“I was just so tired of looking at things as a cynical, ironic adult,” Bo Burnham says—and with “Eighth Grade,” the first-time writer-director takes that feeling to task. As a 27-year-old male YouTuber and comedian, Burnham doesn’t exactly seem like the most natural choice to tell the story of a young, socially guarded and ostracized girl pushing through her final days of middle school. But he makes a case over his film’s 90-minute runtime that he’s the unexpected creative voice we’ve needed for those tumultuous years all along.
Burnham says that his protagonist, Kayla (played by one of the summer’s sure-fire breakouts, Elsie Fisher), was born not from a desire to write for a preteen girl but from wanting to write about Americans’ relationship with the internet today. As a YouTube vlogger who’s more comfortable sharing her thoughts to a screen than with those in the flesh around her, Kayla became an endearing vessel for that message.
“I tried writing a bunch of things. I stumbled on this kid, and it felt like I could say everything I wanted through her and with her,” Burnham explains, adding that he thinks “the current culture is existing at an eighth-grade level—it feels like America is eighth grade right now. So it’s almost a way to talk about the internet and what’s going on right now in very open, raw, emotional terms, because that’s the way a kid feels.” And thus began the filmmaker’s journey to do away with his naturally “cynical, ironic” perspective.
Burnham’s secret for getting it right? Deferring to his ensemble, which he fleshed out with actual middle school–age talent for pitch-perfection. “I would always tell them, ‘You know the truth, not me, so just tell me what’s going on.’ [I was] in a dialogue with the kids the whole time.” He offers an example of that dialogue with Fisher: “One of the lines of the movie is, like, ‘No one uses Facebook anymore.’ And that was because Elsie read the script, and she [told me] no one uses Facebook. So I changed all the Facebook shit to Instagram shit. I was definitely humbled before the kids because I didn’t want it to feel like what it could feel like: someone looking back at their experience. I wanted it to feel like someone looking out from within their experience.”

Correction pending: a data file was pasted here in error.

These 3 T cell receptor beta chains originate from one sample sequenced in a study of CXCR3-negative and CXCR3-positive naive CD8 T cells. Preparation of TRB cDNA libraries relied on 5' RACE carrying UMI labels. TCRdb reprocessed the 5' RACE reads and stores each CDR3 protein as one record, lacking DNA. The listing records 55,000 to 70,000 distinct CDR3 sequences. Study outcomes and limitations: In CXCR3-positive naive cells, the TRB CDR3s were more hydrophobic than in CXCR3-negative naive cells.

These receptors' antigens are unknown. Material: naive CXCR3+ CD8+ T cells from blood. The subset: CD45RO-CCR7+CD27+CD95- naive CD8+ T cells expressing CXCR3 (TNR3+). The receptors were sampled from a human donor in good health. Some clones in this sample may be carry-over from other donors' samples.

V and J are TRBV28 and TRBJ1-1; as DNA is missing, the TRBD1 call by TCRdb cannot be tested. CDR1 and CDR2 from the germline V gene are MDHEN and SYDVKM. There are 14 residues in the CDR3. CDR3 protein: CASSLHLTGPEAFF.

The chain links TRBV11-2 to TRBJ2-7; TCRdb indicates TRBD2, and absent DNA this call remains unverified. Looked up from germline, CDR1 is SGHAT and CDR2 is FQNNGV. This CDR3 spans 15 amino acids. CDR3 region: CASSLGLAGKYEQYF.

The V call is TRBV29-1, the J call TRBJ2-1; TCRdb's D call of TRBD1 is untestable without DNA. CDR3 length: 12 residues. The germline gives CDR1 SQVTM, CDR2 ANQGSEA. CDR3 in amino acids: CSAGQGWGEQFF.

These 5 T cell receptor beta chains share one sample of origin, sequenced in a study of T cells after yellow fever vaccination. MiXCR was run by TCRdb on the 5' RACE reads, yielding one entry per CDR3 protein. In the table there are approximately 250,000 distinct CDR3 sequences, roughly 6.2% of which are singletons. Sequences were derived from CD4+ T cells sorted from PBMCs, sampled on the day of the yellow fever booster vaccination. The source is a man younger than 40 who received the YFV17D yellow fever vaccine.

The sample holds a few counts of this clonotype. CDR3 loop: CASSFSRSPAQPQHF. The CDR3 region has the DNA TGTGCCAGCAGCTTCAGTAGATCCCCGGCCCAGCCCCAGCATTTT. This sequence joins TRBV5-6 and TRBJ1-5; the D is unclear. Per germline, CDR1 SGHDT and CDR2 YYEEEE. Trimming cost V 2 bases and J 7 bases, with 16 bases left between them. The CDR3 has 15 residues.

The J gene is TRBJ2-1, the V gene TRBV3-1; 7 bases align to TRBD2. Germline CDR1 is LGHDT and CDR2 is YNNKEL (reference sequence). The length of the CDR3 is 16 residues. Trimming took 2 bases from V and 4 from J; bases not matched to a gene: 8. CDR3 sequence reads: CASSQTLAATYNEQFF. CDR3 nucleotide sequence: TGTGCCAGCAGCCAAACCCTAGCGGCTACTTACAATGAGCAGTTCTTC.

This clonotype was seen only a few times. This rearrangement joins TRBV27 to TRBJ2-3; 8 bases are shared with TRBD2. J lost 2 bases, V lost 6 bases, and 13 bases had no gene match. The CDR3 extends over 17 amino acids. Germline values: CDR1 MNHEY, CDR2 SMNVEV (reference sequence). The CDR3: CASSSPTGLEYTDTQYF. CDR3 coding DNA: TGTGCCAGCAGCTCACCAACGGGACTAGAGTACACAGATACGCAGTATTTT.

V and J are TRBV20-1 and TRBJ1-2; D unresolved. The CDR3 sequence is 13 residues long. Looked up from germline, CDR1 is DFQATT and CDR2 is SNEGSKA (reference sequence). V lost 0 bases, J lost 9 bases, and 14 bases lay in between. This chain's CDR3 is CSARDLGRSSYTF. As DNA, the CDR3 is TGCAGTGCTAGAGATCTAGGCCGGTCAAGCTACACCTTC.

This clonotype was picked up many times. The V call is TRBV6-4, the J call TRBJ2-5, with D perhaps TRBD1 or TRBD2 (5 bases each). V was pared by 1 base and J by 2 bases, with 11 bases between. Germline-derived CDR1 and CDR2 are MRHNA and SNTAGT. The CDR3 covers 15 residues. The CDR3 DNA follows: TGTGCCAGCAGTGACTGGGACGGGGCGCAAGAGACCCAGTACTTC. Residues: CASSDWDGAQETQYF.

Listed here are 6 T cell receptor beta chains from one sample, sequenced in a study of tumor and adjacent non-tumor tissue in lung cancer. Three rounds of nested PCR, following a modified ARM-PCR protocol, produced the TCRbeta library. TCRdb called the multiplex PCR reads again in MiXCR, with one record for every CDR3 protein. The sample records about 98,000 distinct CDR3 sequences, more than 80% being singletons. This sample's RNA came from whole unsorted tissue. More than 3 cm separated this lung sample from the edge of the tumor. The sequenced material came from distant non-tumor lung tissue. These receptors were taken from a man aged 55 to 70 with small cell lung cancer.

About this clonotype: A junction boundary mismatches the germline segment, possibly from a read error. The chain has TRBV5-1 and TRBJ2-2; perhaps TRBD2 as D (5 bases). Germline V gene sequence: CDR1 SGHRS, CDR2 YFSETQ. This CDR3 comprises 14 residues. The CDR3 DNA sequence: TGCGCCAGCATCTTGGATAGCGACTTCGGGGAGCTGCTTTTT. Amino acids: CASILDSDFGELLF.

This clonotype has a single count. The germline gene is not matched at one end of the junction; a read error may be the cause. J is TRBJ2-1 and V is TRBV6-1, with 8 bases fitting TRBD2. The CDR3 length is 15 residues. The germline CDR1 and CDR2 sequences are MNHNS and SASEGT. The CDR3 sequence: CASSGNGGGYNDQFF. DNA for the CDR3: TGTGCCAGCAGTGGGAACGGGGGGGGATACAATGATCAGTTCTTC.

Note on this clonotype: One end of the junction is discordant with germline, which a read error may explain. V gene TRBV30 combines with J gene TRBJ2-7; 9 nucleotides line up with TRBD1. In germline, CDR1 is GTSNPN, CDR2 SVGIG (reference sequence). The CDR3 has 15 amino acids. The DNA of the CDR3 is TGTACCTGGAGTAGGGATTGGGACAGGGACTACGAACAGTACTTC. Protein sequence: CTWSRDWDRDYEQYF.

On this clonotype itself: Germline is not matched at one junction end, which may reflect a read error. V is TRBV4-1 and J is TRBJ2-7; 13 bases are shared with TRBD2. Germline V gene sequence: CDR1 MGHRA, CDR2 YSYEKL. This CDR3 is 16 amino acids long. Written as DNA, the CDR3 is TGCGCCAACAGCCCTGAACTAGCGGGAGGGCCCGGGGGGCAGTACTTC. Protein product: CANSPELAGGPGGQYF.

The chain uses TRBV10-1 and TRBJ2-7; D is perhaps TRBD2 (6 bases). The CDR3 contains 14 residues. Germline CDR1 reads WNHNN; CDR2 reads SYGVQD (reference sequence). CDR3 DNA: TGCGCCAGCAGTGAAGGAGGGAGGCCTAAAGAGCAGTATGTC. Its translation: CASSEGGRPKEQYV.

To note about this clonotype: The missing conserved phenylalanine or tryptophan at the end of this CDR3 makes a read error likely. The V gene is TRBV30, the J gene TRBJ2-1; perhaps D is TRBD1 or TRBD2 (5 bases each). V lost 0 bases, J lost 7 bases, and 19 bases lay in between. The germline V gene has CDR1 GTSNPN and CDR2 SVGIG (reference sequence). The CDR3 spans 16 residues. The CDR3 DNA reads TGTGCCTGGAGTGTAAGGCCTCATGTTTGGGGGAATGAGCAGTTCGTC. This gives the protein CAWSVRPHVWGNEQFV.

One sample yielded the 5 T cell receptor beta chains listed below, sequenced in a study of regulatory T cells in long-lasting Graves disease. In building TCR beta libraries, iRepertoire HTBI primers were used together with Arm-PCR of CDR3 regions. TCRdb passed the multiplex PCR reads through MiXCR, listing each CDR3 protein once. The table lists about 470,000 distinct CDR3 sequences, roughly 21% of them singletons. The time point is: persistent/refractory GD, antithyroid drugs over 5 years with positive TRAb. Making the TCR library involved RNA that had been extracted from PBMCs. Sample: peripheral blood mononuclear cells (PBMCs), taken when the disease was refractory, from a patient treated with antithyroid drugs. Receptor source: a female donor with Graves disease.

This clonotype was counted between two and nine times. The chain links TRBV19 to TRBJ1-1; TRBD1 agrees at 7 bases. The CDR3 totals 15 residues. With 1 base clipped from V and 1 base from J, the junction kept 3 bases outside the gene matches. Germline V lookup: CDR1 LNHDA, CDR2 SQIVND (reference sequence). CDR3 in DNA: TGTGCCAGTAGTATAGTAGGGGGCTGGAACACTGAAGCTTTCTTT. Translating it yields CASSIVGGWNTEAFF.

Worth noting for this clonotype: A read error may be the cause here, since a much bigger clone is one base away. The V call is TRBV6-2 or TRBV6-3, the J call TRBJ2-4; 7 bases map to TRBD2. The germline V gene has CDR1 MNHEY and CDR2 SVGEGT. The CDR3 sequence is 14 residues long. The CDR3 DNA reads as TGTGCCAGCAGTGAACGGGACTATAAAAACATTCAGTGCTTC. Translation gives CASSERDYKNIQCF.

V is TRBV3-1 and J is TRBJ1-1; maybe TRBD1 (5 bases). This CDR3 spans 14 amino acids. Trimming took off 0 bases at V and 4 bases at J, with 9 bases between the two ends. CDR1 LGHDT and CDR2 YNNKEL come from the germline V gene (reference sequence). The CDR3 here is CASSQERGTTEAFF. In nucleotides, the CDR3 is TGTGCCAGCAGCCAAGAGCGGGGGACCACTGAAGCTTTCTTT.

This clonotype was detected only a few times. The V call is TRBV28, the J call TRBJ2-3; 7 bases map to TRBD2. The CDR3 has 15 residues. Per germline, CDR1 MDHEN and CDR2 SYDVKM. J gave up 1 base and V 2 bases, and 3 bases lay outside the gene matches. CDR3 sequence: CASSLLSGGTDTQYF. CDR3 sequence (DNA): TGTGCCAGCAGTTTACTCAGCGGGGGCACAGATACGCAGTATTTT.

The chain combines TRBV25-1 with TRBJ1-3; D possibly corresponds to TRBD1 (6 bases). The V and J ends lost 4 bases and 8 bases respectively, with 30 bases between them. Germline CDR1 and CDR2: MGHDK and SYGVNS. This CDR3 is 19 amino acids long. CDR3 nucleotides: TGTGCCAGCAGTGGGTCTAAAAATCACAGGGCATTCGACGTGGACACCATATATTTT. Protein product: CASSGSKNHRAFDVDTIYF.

Working with such young talent also enhanced Burnham’s understanding of his own craft. While he recalls often tripping himself up by needing to be in control of the moment and of the scene’s emotional demands as an actor and comedian, he says that the “real beauty of what the kids did in the film was allow the horizon of their thoughts to be portrayed. You don’t have to be in control.” After all, what is being a 13-year-old if not living in a place and time where you’re lacking just that?
“It feels like a good actor is present but never totally in control of what’s happening. There has to be that element of chaos, and the kids have all that chaos in abundance, so that’s inspiring to see kids willing to put the unprocessed part of themselves on camera,” Burnham says. “As an actor, I’d always struggled with having to be in control of everything that I’m presenting, having to be in control of myself and my emotions in order to act with them, and I don’t think that’s the case. Watching kids who are, over the course of the film, growing and changing as people—[it’s better] if you can open yourself up and be vulnerable more [than] have complete control over your emotional arsenal.”
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